- Your project should have a hook and pitch. A hook is a short, attention-grabbing phrase (such as “Take student work beyond the classroom”) and a pitch is similar to an elevator speech — about 40 words that clearly describe your project.
Is classroom publishing really worth all the effort? As a writer who is about to make classroom publishing into a career as a Journalism and Language Arts teacher, I am inclined to answer with a resounding YES. Sure, I’m biased. But I’m biased because of the pride I felt in third grade when my teacher laminated the drawings I made to summarize The Lion, the Witch and the Wardrobe. I’m biased because of the pride I felt when my sixth-grade teacher stopped the entire class to read my poem aloud (reading aloud is a form of publishing, too, because it brings work to an audience). I am biased because working on my high school newspaper staff taught me a variety of skills that have had direct applications to my paying work in public relations, nonprofit administration, journalism, and even parking permit services (that one’s a long story).
To learn everything you ever wanted to know about turning your students into publishers, visit Ooligan’s Classroom Publishing site and get a copy of their practical guide for teachers.
Posted in education, publishing
Tagged children, classroom publishing, design, high school, imagination, kids, ooligan, ooligan press, pdx, portland, teens, wordstock, writing
I still have a few crayoned, laminated, hand-bound books that I wrote in elementary school. In many ways, the drawing and writing I did in those books was no better than the work that made it onto my mom’s fridge, or the work that cluttered my bedroom and was thrown away. But the fact that they were published means that pieces of my childhood were preserved, and that I felt a sense of legitimacy in my work, even as I was still practicing D’Nealian handwriting. Even if no one read the books, the sense of accomplishment they brought was similar to what I feel today when publishing a well-read news article or blog post, or even when I see that I’ve been “retweeted” by a stranger on Twitter.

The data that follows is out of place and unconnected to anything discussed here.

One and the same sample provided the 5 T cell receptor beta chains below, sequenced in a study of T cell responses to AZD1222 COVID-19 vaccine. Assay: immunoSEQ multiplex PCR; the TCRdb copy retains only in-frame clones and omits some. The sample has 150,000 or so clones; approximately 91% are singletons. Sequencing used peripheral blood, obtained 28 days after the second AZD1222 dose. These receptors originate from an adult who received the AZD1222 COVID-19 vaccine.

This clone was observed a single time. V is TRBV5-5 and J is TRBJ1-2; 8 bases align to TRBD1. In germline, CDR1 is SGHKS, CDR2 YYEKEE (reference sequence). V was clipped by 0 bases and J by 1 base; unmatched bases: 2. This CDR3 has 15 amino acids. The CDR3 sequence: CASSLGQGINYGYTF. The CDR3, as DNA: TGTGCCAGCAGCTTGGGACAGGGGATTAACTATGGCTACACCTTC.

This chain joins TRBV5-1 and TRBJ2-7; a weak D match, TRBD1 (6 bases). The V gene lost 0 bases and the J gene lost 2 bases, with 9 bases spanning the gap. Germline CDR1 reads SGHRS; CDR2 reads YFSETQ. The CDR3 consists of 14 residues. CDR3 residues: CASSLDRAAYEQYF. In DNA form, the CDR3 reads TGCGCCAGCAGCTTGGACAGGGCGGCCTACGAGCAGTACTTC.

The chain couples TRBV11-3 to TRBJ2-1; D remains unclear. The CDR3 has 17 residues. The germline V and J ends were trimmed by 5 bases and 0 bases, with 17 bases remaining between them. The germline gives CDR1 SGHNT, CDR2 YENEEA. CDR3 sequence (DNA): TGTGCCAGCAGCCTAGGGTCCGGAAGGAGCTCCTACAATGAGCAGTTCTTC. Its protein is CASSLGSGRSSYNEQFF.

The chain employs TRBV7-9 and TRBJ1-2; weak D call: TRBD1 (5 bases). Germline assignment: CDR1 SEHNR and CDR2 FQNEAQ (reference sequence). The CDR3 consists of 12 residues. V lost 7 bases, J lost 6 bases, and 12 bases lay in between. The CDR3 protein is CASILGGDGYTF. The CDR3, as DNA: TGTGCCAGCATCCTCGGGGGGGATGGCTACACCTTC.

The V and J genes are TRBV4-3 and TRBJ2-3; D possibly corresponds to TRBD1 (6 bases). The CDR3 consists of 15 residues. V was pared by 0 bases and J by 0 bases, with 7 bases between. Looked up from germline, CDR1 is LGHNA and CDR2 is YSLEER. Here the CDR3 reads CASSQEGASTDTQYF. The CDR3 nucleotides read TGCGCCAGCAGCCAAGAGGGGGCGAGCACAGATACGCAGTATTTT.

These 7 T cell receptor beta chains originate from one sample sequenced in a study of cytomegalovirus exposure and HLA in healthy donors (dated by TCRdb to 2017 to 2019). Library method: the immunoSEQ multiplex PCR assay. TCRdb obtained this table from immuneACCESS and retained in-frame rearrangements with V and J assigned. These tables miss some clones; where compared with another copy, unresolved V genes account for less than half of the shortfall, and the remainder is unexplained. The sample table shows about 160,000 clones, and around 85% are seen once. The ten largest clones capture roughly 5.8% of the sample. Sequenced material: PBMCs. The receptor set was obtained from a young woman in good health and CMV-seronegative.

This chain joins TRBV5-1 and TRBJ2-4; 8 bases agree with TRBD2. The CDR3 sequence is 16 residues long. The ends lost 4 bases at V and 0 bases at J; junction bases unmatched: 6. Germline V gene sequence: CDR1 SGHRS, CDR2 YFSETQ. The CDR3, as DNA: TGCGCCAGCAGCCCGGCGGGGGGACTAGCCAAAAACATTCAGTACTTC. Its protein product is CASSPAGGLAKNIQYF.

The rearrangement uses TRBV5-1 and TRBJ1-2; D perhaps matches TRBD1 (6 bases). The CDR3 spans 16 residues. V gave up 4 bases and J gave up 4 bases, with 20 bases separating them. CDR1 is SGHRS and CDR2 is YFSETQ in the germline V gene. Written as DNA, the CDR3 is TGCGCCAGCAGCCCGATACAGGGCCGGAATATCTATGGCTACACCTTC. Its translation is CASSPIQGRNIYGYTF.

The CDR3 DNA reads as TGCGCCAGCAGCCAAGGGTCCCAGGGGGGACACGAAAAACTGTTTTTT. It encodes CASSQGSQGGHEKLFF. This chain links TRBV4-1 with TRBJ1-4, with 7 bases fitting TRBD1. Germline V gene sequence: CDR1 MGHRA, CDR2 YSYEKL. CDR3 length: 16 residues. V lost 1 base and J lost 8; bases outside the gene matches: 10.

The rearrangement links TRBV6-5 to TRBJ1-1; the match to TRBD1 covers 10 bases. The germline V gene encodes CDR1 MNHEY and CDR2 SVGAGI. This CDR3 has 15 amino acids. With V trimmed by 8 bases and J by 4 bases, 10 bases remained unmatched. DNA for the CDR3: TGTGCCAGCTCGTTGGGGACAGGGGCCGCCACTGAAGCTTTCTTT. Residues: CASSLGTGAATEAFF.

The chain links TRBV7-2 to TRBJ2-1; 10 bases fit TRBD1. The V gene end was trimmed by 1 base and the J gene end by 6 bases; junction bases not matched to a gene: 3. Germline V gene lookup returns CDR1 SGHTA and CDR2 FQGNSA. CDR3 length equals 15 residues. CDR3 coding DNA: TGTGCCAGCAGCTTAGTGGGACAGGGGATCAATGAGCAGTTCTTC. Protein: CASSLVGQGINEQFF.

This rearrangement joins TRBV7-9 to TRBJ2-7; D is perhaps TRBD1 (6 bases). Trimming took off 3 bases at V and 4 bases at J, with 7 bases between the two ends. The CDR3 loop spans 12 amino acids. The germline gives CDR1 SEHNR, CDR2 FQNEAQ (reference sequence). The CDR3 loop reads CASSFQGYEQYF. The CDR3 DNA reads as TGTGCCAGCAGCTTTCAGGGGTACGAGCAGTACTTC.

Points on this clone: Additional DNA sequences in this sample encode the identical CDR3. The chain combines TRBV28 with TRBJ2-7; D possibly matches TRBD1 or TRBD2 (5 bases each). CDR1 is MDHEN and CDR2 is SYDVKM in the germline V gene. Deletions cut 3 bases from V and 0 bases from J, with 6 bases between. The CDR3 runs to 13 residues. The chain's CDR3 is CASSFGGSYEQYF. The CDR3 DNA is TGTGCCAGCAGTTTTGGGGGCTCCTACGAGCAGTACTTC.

As I mentioned in an earlier post about the future of the publishing industry, self-publishing is no longer considered a last resort for serious writers, but is becoming an increasingly legit way to share your work. This shift in thinking opens the doors for teachers and students to use new classroom publishing platforms and tools, and to share their work with increasingly wide audiences. All publishing industry issues aside, when I think of the way technology impacts publishing from a teacher’s perspective, fireworks go off. The possibilities for quality work are endless.
Classroom publishing was the theme for this fall’s Wordstock for Teachers conference in Portland, and I was fortunate to assist with a workshop conducted by the Classroom Publishing team from Ooligan Press at Portland State University. The event’s keynote speaker was Erick Gordon, formerly of the Student Press Initiative at Columbia University. Below are notes from his motivating presentation:
- Publication is no longer for elite students only, but also for students who are at risk.
- Publication raises the bar for all students involved in a project.
- Explore the idea of publishing as pedagogy. Allow it to expand your ideas of what kids can accomplish.
- Get linked up with teachers who are involved in publishing with the Student Press Initiative’s Ning.
- “This work can set you up to really know who kids are.”
If you’re interested in the Student Press Initiative, check out the organization’s website for classroom resources and inspiring project videos.